University of Hawaii Todd Graham both dodge big payout as coach makes quick exit

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HONOLULU (KHON2) — The University of Hawaii (UH) is waiving the steep break fee that head football coach Todd Graham agreed to pay if he left the program. Always investigate reports about this and other financial implications of leaving.

Graham’s contract has significant payoffs if either party breaks it without cause. Graham resigns without having to pony up.

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UH announced last week that Graham was leaving alone following allegations of player abuse. It was a bit of a relief for those worried about the implications and costs of keeping him or trying to fire him if there had been a motive.

“It was a huge relief,” said Sen. Glenn Wakai, (D) Salt Lake. “It takes a lot away from UH athletics as well as lawmakers and the public. It could have been three very long and tumultuous years if he had wanted to fulfill his contract to the end.

Always Investigating reviewed Graham’s contract signed in 2020. Cutting ties without cause could have cost the university more than $400,000 a year for about three years remaining on the deal, or an unknown amount in legal fees or regulations in case of disagreement on a for-cause cooking.

But this coach chose to go alone. There was a clause for that too. Graham was required to pay UH $1 million if he resigned in 2021, or $800,000 for resigning this year.

UH spokesman Dan Meisenzahl told Always Investigating in a statement, “University administration has waived the coach’s obligation.”

“If UH is going to fight him to say, no, give us back our $800,000, that would have been kind of a long and convoluted personnel issue. It wouldn’t have been good either,” Wakai said. “I just think it’s the cleanest way to break this whole relationship.”

“The [UH Board of] Regents need to have an audience,” said Senator Donovan Delacruz, chairman of the Ways and Means Committee. “I’m not sure of the circumstances that led to his direct resignation, and what led the university to forgive that $800,000, or what led him to forgive collecting his $1.2 million. dollars.”

UH may be able to compensate for lost breakage fees if there is a fundraising benefit.

Fundraising for athletics was doing pretty well before the coaching controversy erupted, expand Ching Field as stadium replacement in record time, soaring UH Foundation giving in the midst of a pandemic and bringing in big money in sponsorships like SimpliFi Arena naming rights for the Stan Sheriff Center.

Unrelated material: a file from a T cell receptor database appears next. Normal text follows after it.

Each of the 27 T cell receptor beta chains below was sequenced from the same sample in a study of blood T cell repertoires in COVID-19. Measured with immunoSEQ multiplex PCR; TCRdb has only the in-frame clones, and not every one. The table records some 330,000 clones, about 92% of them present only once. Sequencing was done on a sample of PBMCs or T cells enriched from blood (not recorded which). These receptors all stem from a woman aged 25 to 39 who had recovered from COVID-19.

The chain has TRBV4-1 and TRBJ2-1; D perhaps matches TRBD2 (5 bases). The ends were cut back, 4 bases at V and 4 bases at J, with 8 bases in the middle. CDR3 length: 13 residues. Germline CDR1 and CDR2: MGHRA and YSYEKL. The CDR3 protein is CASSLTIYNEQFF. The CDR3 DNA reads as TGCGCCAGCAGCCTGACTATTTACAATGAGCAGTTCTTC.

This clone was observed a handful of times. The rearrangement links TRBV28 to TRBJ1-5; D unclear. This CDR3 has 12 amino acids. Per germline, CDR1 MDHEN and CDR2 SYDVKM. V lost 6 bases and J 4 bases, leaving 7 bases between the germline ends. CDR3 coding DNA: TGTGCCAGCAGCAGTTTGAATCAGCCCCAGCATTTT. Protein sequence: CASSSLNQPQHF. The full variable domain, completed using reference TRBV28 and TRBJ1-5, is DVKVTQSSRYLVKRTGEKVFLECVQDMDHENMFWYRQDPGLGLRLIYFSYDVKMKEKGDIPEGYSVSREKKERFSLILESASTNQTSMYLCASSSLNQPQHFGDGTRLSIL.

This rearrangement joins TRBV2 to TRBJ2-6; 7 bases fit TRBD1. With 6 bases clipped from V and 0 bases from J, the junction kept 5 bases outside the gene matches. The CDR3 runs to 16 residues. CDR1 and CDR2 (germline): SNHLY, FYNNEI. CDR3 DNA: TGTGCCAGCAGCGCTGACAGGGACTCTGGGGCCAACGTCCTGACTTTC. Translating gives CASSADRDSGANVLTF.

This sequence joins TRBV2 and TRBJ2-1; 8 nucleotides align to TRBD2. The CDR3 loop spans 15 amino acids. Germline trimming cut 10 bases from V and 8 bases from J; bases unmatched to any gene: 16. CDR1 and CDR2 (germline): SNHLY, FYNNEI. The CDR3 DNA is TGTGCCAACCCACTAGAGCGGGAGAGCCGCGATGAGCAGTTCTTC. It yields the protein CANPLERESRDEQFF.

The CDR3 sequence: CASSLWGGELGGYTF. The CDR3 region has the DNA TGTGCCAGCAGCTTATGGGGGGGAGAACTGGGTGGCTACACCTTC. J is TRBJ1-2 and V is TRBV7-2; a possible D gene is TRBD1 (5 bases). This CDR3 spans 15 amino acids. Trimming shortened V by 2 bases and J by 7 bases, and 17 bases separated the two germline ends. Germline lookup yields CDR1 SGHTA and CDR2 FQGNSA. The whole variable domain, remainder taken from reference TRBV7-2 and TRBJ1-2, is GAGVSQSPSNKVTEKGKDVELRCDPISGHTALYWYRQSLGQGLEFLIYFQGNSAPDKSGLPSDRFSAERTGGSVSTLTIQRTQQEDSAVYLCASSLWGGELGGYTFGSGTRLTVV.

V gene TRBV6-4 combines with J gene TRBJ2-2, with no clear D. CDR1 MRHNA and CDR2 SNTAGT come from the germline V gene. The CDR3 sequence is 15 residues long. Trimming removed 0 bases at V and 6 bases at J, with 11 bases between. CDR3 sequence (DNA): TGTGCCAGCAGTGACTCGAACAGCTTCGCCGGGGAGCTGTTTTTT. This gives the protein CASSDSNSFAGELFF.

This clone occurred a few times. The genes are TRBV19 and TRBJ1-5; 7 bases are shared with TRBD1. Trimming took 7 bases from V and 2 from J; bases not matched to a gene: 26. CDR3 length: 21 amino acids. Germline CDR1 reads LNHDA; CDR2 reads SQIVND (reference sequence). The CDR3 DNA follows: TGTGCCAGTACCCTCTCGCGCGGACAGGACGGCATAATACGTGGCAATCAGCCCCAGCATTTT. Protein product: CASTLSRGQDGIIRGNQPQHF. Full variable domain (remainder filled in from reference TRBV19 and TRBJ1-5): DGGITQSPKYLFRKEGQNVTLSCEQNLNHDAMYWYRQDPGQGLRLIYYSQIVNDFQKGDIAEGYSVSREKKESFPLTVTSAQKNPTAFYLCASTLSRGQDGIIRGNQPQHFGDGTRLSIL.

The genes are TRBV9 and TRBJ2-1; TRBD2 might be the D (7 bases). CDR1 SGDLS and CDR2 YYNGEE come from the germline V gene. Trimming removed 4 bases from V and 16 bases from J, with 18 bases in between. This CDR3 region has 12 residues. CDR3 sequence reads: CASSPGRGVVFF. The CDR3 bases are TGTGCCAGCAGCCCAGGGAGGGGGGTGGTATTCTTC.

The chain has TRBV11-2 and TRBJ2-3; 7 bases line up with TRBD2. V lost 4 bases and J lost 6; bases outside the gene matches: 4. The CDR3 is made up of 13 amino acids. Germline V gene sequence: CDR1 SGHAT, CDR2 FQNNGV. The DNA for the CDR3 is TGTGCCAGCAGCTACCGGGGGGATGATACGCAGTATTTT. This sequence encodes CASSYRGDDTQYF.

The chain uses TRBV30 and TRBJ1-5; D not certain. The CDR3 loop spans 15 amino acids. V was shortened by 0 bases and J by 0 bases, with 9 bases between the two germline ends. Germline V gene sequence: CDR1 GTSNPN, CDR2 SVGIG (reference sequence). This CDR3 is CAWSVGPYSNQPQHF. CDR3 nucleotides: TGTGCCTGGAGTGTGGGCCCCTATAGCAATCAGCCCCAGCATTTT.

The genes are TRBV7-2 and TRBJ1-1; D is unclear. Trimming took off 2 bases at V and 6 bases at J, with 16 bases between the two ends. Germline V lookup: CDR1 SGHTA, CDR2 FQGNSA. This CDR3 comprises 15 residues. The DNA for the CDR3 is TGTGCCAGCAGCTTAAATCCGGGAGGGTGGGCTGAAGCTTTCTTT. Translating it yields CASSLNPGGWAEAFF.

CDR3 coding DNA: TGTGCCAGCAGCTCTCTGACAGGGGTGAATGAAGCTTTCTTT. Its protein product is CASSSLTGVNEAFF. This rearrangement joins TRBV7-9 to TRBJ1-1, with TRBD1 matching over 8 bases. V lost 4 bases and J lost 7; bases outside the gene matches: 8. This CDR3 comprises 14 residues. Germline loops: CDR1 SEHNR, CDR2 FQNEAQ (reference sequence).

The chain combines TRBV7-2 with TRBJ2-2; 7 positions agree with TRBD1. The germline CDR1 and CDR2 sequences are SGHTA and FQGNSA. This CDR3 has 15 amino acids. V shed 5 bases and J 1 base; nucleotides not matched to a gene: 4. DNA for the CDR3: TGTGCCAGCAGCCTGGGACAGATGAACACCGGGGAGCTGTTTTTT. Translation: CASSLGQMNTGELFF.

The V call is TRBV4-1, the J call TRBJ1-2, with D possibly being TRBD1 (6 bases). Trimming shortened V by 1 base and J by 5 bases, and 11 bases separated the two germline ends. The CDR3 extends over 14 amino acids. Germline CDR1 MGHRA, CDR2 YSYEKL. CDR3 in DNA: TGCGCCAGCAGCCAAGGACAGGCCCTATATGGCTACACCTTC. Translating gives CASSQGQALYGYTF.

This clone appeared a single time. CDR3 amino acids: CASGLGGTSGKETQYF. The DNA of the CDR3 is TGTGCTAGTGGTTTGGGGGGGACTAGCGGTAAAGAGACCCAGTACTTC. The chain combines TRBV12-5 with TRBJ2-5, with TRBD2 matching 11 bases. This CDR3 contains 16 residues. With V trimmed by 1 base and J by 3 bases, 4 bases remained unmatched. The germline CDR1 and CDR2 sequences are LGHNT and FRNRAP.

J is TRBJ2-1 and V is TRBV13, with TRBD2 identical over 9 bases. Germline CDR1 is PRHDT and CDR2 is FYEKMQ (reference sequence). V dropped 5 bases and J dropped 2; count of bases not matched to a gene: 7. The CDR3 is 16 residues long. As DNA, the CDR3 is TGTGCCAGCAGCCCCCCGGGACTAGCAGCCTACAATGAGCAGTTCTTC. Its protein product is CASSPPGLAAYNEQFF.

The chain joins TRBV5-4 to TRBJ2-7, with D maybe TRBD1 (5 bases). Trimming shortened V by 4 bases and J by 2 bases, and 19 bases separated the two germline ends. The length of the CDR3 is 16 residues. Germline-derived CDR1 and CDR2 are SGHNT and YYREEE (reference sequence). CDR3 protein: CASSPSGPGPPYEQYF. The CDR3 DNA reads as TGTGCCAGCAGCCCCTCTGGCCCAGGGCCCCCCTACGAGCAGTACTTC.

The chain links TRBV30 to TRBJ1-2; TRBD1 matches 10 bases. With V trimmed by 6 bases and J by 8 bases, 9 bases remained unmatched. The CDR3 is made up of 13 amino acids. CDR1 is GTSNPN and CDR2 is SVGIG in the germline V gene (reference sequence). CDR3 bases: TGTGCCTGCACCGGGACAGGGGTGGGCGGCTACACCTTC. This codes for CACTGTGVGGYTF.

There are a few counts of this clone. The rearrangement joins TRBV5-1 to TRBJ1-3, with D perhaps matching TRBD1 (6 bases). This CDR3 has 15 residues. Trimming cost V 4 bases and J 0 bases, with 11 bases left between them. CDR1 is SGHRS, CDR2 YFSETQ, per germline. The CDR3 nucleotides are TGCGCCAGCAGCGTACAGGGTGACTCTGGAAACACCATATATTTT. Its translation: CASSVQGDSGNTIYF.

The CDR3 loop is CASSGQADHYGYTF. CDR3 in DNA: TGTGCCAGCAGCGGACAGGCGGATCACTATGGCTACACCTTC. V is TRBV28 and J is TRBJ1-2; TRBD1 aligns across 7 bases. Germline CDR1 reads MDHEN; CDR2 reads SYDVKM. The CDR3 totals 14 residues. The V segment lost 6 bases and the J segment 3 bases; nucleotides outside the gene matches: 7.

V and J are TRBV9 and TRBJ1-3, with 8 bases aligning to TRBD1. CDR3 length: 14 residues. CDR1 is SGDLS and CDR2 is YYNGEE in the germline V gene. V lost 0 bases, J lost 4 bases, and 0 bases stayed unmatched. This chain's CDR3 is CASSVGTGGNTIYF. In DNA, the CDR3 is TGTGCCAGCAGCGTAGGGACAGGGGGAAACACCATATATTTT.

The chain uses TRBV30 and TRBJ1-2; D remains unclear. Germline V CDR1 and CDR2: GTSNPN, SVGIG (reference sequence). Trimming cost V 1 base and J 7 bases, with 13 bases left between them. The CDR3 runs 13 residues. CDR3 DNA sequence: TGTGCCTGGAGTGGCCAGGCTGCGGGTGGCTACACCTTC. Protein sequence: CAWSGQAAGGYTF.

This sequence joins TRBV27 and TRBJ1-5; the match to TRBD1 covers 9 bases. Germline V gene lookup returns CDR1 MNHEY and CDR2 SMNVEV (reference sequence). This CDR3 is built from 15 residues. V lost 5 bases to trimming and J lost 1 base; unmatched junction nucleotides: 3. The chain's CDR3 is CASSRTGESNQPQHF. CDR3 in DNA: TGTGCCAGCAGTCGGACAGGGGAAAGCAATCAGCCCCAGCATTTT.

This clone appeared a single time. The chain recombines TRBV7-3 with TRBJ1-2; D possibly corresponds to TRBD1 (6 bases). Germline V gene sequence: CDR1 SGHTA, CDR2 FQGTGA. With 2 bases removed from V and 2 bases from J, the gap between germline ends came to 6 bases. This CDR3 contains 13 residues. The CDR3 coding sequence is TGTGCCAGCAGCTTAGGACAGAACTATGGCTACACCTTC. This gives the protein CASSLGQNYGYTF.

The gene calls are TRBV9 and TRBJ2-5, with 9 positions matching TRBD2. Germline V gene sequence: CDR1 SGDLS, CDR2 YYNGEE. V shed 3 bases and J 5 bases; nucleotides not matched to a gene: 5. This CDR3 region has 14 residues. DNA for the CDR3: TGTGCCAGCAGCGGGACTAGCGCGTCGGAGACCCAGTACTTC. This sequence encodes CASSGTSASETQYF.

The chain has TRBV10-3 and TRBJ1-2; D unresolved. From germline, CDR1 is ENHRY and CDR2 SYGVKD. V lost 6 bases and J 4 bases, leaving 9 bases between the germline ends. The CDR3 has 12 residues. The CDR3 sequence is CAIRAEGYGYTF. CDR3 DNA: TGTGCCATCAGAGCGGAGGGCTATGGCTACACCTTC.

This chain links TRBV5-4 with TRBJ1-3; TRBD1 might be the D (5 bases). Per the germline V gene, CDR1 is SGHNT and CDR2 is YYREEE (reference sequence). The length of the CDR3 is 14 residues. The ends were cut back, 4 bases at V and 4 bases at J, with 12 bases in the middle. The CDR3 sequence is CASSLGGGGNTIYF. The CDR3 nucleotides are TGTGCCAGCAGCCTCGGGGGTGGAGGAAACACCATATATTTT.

Always Investigating asked UH if Graham’s dissent ever registered on donation trends?

“I haven’t heard of any fundraising problems. The situation with the football team became public in December,” Meisenzahl said. “There may have been an impact at some point on the road. We will never know now that the coach quit.

“I think if he had been around for another three years, he would have killed sponsorship and ticket sales for the entire football program,” Wakai said. “I think he was so volatile and so controversial that people would have stayed away. “

people like the players were leaving. A mass exodus jumped into the transfer portal. Add to that an uphill recruiting battle amid all the coaching controversy, the lack of a stadium and new transfer rules making it easier to change shirts without sitting out a year.

“If they left because of higher aspirations, that’s one thing,” Wakai said. “But obviously they were leaving for reasons that were just toxic here in Hawaii. The stadium didn’t have much to do with the exodus of people here. I think the stadium is struggling to recruit people. future warriors.

Recruitment for the future will rest entirely on the shoulders of whoever takes Graham’s place.

UH’s pay scale is at the bottom of the barrel compared to not only top conferences, but even within our own.

“Either you go for the keiki or the kupuna because the person who is halfway through his career and really growing in any football program is probably never going to land in Hawaii,” Wakai said. “We will always have to try our luck with promising young coaches. And then when they see success are going to leave just like Rolo did.”

“I think June Jones was one of the best recruits the university has ever made,” Wakai added, referring to the more experienced group of coaches that included Jones, Graham and Norm Chow. “Todd Graham in this ‘AARP group’ could have been one of the worst decisions.”

Lawmakers want to see more transparency in the hiring process and more follow-up from the board on what just happened.

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“We still think they should do an investigation to look at the whole program to make sure that if follow-up is needed, if systemic changes are needed, they can talk about it and they can deal with it,” says Delacruz. “The worst thing that can happen is to quickly deal with this situation in reaction and the same systemic issues exist.”

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